I have just come from a truly inspirational event launching the report Our Lives: Challenging attitudes to poverty in 2015. It was produced by 8 women who came together in response to Bob Holman’s challenge in his article in The Guardian (Dec 2013) to update the report ‘Our Towns’ written by 8 women in 1943.
The original report documented the problems of urban poverty and the attitudes of those confronted by it when children and their mothers were evacuated to the countryside during the 2nd World War. Bob Holman was one of those children and was there today to talk passionately about the plight of those living in poverty 70 years later despite the fact that we now have a welfare state that didn’t exist then. The ‘Our Towns’ report called for a national response to tackling the problems and its recommendations helped to influence the development of health, social security and education reforms in the post war period.
The latest authors share with the original women a long history of working closely with people in poverty. They have a commitment to challenge negative attitudes towards them and to encourage policy changes and solutions that bring people together, rather than divide them.
Personal stories of individuals struggling to survive and facing hardship are included, and how they are affected by the negative attitudes towards them portrayed by the media and certain statutory institutions.
These stories come from different parts of England, Scotland and Wales and ably demonstrate that the greatest burden of coping with the impact of the financial crisis and the move towards recovery is being borne by those people least responsible for the crisis and least able to carry the load.
We read about people battered by the benefits system and welfare reform programme, subjected to humiliation and degrading experiences and reductions or sanctions being imposed often resulting in debt. We read about the negative impact of this on people’s mental health and wellbeing which in turn can exacerbate the problems they face and push them further into poverty.
We read about Maria, who has struggled with epilepsy, mental illness and other problems all her life and barely able to read or write going through 2 tribunal panel hearings after she was deemed ‘Fit for work’ despite her GP, psychiatrist and support worker providing detailed evidence to the contrary. Reduced to tears after the hearing she says “They made me feel like a criminal, but I’ve done nothing wrong.” Her benefits were reduced for 19 months whilst the process of appeal with support from the CAB and others went on ending in the appeal being upheld and her being repaid £3,000 they owed her in unpaid benefits.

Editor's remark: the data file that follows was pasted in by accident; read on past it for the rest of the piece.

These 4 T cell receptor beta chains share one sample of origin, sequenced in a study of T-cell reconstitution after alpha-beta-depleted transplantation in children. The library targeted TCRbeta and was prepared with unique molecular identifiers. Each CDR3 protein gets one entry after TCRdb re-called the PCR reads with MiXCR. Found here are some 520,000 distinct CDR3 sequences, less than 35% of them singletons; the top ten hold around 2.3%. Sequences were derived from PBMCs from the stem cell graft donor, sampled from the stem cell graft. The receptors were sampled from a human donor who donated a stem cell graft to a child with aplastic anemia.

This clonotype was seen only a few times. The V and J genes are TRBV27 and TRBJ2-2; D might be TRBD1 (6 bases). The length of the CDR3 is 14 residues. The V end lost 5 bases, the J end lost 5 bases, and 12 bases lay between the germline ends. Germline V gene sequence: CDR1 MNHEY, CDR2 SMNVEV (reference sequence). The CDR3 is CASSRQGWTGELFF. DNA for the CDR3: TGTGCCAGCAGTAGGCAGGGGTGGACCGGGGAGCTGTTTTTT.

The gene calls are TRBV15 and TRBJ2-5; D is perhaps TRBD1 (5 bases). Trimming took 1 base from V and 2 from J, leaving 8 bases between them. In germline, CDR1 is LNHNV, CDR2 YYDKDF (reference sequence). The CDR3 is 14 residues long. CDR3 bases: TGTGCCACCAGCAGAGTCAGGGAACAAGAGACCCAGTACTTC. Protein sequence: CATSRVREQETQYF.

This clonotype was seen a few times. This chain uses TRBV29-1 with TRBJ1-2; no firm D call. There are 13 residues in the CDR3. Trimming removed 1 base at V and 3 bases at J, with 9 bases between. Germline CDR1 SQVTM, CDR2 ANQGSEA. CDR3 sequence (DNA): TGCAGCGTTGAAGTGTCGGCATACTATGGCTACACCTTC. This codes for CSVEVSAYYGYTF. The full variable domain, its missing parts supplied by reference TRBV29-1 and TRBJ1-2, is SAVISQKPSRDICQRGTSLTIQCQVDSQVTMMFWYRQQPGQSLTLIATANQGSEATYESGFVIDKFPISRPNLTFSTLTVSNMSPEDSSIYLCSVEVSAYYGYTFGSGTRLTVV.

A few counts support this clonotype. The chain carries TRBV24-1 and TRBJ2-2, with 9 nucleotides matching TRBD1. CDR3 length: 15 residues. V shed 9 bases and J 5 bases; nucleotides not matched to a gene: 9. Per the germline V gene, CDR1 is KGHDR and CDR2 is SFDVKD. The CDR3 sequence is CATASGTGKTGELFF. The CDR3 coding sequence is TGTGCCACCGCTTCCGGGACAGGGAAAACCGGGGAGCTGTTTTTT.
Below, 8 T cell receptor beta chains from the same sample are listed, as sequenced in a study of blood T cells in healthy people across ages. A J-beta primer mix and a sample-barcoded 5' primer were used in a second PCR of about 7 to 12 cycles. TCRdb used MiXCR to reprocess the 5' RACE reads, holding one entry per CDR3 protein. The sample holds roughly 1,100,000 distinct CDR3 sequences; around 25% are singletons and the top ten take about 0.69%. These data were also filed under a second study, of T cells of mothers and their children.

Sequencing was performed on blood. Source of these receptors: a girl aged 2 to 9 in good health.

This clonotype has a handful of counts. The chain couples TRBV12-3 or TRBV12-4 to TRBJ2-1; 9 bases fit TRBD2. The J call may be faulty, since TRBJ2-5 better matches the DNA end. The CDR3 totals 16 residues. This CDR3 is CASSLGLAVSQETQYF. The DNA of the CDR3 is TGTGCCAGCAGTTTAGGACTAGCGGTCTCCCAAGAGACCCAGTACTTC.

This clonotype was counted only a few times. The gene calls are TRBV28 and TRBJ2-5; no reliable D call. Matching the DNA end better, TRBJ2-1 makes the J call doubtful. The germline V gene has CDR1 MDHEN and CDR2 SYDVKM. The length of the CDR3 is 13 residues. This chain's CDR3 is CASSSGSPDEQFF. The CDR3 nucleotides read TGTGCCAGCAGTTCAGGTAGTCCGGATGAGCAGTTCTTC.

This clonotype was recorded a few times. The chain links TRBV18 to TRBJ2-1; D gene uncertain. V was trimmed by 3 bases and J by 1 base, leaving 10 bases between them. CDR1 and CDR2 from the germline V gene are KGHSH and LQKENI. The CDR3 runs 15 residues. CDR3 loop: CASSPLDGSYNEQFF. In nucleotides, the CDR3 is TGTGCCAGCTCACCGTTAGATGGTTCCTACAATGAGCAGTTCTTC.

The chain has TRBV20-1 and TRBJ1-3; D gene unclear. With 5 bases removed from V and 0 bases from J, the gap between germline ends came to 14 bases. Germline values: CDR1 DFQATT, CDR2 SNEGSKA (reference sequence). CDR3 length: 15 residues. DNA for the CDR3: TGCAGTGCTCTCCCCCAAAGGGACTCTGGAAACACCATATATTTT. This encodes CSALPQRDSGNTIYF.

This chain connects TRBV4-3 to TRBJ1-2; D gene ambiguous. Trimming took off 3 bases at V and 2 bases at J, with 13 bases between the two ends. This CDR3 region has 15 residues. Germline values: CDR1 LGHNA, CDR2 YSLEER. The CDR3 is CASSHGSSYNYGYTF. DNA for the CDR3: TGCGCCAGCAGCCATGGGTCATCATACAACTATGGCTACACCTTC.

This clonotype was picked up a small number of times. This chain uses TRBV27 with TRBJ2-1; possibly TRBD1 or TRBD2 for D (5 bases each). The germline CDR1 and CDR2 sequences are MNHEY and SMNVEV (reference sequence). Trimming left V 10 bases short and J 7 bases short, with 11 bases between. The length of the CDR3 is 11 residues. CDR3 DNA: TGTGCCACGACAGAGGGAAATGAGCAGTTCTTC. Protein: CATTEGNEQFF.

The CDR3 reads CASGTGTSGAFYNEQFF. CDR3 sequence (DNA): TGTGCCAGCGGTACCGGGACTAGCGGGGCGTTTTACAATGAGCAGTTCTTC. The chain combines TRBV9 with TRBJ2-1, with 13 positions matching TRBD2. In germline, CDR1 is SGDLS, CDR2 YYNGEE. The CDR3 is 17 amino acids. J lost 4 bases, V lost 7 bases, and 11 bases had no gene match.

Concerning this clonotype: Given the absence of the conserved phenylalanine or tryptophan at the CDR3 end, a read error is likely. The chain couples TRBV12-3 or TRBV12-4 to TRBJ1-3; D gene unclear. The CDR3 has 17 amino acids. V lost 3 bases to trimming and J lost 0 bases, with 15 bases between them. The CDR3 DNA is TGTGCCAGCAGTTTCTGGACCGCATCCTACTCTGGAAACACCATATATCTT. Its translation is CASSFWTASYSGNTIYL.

We read about Marcus and Louise with 4 children, Marcus has worked hard all his life but was forced to give up work due to long standing mental illness. They find themselves subject to bedroom tax, living in poor housing, their benefits being delayed leading to spiraling debt and Marcus’s mental health deteriorating due to the constant anxiety over their situation.
Many of the challenges people face are similar to the 1940’s, we read about people living in poverty due to complex and dislocated lives. Out towns focused on people removed from their homes and communities due to evacuation and today we have migrants, asylum seekers and refugees removed from their home countries and communities but experiencing many similar challenges in terms of stigma and hostility. We read that in the 1940’s we had rationing, ‘buying on tick’ and money lenders. Today we have pay day loans and cheap credit from unscrupulous lenders in addition to mainstream financial institutions exploiting people on low incomes.
The report also highlights that ‘Our Towns’ influenced the creation of the welfare state in the 1940’s. Today the broader role of the welfare state is being undermined and budget cuts mean that public sector and VCOs have less resource to meet an increasing demand for their support.
Speaking as CEO of VONNE, the report resonates with the feedback we get from our members across the region who tell us that demand for their services has never been higher and they are seeing more people living in poverty than ever before, yet funding to provide that support is reducing.
For me the report is also uplifting in that in reading these stories we also get a strong sense that despite the extreme hardship these people are faced with, for many there is still a sense of resilience and a determination to make things better for their families. As Our Towns asserted “courage, and gaiety survive in the mean streets in spite of poverty, insecurity and debt’” I am not sure about the gaiety but certainly courage and resilience are evident in these personal stories.
I urge you to read this report and pass it on to others hoping it will inspire local and national action on a similar scale to that of ‘Our Towns’ back in 1943.